Member of the ILMD[FN]HP Clique, The Florida Clique, OMGiH I loff my mares, and the Bareback Riders clique!

                                Comment


                                • #17
                                  Parmak, Parmak, PARMAK, Jaeger!!!

                                  I cannot say enough about the Parmak solar-powered fencer. I have had several, resold them at very little loss after YEARS of use, and still own one I bought FIFTEEN YEARS AGO! That particular one, I will never forget, got dropped (by me) on asphalt, years ago, and is still going strong. (I pressed it against my front with one hand while trying to pick up something else with the other hand, not realizing that the "on" bottom was facing me!)

                                  If you want durability and effectiveness, the Parmak box with the guage on the front is outrageously good.
                                  Sportponies Unlimited
                                  Athletic Thoroughbred crosses for the highly motivated, smaller rider.

                                  Comment


                                  • #18
                                    Totally agree with you on the Zarebas. The Parmaks pack a punch, so I've bought some smaller Zarebas over the years so as not to traumatize the foals for life with the Parkmak punch, but the Zarebas never last--and they seem particularly sensitive to how well they are ground, too. With the Parmaks, I've never used the recommended three ground rods, ten feet apart. With the Zarebas, if I didn't have at least two (in FL, in NJ or in NY--so it wasn't the problem with sandy soil that caused it), they'd be really unreliable.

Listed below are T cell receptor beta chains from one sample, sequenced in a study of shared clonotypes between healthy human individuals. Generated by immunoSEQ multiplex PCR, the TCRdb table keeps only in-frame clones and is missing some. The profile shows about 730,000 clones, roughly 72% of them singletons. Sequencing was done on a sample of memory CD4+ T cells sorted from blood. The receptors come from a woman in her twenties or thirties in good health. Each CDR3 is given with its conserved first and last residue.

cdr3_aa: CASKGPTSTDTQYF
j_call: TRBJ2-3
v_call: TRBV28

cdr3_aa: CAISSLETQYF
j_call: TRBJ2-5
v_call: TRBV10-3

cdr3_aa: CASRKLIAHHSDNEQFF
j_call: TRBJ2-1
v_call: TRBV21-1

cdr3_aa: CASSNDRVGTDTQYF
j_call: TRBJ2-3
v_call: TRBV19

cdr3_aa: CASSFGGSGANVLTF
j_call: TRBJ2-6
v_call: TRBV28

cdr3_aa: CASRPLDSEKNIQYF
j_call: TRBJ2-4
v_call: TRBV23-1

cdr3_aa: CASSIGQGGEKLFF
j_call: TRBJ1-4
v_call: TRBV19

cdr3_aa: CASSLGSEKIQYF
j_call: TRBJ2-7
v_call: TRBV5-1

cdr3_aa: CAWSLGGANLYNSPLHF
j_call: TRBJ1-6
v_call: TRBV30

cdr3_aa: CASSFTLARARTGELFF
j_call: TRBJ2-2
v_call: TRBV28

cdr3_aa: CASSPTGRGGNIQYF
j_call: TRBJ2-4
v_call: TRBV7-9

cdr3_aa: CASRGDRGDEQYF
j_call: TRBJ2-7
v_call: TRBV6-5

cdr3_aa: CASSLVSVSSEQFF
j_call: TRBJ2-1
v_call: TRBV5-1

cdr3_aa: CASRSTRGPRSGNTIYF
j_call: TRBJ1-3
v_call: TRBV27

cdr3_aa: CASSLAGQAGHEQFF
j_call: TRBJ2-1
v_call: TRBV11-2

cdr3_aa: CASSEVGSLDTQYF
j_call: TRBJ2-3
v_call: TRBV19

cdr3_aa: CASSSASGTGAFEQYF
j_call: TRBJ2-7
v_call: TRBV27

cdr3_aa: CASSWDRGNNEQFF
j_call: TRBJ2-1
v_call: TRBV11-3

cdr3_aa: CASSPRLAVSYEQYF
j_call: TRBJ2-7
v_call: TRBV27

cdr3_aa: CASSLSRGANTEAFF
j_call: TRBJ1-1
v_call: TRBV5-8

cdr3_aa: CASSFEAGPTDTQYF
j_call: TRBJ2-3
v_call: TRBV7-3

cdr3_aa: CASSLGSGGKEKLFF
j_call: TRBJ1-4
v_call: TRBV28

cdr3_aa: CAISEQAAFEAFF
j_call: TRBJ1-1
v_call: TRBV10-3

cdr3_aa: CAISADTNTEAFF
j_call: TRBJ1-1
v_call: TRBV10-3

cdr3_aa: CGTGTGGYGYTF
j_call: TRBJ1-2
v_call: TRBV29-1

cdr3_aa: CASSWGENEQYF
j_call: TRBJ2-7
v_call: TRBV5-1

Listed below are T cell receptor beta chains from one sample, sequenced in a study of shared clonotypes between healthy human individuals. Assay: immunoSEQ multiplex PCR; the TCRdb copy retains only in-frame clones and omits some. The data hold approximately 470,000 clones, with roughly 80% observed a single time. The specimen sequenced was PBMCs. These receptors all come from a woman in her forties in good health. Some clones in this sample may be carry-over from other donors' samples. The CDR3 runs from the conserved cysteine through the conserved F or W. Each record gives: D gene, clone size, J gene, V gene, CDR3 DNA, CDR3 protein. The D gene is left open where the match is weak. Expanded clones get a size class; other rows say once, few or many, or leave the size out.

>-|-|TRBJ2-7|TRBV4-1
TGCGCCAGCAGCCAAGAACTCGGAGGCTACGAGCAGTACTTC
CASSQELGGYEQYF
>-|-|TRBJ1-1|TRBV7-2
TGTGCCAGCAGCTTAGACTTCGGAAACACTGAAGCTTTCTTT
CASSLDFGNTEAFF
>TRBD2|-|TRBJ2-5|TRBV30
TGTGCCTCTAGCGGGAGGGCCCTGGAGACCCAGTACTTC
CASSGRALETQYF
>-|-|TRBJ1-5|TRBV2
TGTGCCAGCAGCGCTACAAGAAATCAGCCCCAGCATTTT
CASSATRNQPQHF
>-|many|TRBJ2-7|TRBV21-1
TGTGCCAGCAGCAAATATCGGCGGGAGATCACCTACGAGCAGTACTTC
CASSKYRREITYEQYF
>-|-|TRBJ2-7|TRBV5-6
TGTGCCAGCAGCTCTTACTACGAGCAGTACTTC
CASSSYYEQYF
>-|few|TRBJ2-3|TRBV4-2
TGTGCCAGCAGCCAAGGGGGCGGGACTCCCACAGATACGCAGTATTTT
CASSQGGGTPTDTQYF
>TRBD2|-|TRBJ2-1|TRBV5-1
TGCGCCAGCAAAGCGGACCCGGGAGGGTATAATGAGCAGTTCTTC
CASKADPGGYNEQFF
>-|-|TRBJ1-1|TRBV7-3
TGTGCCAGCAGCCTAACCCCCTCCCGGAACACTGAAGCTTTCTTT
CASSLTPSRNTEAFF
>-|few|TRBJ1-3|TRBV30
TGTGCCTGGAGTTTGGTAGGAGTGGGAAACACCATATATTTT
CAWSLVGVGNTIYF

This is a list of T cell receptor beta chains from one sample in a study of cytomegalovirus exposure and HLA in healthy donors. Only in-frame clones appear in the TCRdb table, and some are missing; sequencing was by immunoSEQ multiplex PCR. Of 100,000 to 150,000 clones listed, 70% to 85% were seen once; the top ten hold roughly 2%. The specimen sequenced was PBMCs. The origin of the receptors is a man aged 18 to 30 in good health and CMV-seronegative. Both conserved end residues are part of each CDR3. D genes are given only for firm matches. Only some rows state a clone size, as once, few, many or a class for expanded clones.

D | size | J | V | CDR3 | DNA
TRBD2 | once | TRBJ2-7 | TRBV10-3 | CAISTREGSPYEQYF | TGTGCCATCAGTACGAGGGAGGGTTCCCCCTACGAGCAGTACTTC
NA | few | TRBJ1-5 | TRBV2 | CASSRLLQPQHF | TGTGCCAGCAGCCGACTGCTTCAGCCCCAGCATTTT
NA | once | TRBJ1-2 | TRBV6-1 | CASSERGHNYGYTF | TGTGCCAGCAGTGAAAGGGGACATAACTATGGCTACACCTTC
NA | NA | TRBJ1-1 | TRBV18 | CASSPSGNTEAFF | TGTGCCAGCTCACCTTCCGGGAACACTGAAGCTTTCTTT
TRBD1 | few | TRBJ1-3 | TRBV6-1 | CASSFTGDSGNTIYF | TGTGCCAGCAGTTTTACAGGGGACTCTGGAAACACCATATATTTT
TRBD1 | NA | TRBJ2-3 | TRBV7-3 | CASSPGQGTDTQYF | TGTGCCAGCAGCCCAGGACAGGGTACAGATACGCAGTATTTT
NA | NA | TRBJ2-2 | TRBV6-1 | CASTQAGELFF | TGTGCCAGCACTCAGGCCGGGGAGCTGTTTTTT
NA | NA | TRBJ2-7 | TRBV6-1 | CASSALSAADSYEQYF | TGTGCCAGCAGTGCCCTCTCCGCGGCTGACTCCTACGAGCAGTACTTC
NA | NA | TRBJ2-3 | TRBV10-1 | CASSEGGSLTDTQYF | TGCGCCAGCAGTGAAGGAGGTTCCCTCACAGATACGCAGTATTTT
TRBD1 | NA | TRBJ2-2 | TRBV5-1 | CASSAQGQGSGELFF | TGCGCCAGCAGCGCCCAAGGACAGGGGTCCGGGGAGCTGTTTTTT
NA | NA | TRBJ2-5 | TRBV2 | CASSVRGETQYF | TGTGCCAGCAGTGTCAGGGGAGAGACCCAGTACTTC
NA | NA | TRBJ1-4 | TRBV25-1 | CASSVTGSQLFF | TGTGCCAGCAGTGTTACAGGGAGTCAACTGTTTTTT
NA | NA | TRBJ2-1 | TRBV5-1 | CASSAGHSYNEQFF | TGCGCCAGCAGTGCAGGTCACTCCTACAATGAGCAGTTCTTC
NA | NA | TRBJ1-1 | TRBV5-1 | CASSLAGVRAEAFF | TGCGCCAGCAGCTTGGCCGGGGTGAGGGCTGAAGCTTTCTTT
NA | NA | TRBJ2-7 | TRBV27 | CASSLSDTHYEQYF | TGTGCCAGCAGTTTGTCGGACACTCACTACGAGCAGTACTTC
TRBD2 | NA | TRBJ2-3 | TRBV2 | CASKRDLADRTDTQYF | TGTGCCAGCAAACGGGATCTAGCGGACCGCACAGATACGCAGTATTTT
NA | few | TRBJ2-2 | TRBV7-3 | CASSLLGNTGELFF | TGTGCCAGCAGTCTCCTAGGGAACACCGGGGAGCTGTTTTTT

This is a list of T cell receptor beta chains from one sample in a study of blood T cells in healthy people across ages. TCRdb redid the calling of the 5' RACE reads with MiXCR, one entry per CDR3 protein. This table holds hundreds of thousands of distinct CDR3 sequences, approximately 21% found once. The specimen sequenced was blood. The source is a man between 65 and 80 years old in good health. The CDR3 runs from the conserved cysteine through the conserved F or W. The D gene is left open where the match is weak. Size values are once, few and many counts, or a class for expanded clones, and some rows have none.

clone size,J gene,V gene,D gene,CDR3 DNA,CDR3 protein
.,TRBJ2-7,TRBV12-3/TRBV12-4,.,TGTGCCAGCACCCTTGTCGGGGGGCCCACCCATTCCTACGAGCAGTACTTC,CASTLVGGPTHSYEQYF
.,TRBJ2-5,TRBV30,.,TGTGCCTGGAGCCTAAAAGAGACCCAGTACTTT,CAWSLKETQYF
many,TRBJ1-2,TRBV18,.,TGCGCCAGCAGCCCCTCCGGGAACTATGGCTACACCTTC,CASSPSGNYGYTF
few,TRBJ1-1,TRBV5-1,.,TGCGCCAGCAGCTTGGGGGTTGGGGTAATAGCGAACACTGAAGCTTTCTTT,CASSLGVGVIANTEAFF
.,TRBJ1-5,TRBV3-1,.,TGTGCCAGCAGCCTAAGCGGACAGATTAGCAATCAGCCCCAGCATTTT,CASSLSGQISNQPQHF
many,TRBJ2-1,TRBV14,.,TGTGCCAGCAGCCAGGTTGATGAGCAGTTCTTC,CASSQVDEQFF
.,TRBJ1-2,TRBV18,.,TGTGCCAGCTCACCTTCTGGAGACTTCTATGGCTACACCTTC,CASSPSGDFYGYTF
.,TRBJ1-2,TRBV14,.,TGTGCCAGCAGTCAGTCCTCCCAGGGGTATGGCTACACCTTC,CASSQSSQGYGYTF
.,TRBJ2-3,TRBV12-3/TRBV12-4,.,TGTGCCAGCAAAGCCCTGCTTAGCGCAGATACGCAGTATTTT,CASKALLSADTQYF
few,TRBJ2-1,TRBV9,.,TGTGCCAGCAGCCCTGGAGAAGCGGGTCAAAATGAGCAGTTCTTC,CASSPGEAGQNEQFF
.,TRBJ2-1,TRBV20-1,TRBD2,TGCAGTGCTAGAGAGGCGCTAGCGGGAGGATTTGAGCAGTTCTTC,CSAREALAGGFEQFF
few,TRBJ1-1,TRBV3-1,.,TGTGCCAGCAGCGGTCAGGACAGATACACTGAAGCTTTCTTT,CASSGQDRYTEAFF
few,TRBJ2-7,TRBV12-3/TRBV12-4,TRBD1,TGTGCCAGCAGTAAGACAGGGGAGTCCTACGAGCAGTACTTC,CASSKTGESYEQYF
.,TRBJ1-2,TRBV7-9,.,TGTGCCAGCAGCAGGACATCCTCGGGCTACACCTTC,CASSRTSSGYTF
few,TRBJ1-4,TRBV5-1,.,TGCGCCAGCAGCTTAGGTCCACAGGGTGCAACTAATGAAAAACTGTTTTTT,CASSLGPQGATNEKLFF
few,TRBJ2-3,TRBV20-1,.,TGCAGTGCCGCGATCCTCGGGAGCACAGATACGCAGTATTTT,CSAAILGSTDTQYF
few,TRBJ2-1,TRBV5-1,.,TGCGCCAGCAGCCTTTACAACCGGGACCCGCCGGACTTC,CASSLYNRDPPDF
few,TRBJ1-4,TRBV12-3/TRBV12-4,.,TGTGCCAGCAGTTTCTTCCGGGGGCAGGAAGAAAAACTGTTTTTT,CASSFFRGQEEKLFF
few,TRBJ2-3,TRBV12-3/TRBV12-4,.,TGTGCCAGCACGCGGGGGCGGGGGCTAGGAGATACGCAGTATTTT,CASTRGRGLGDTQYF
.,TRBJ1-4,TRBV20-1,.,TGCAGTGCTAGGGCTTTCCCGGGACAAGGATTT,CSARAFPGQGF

Originally posted by jaimebaker View Post
                                    Same here. I don't know why folks let Zareba's 'sit around and rot' when TSC will exchange them out. I've got 4 Zarebas on my farm currently and 3 are the battery type that takes D cell batteries. I've had to replace, I think 2 (one battery and one electric) in the last 15 years. I'm sure I just jinxed myself so I shall knock feverishly on wood.
                                    Sportponies Unlimited
                                    Athletic Thoroughbred crosses for the highly motivated, smaller rider.

                                    Comment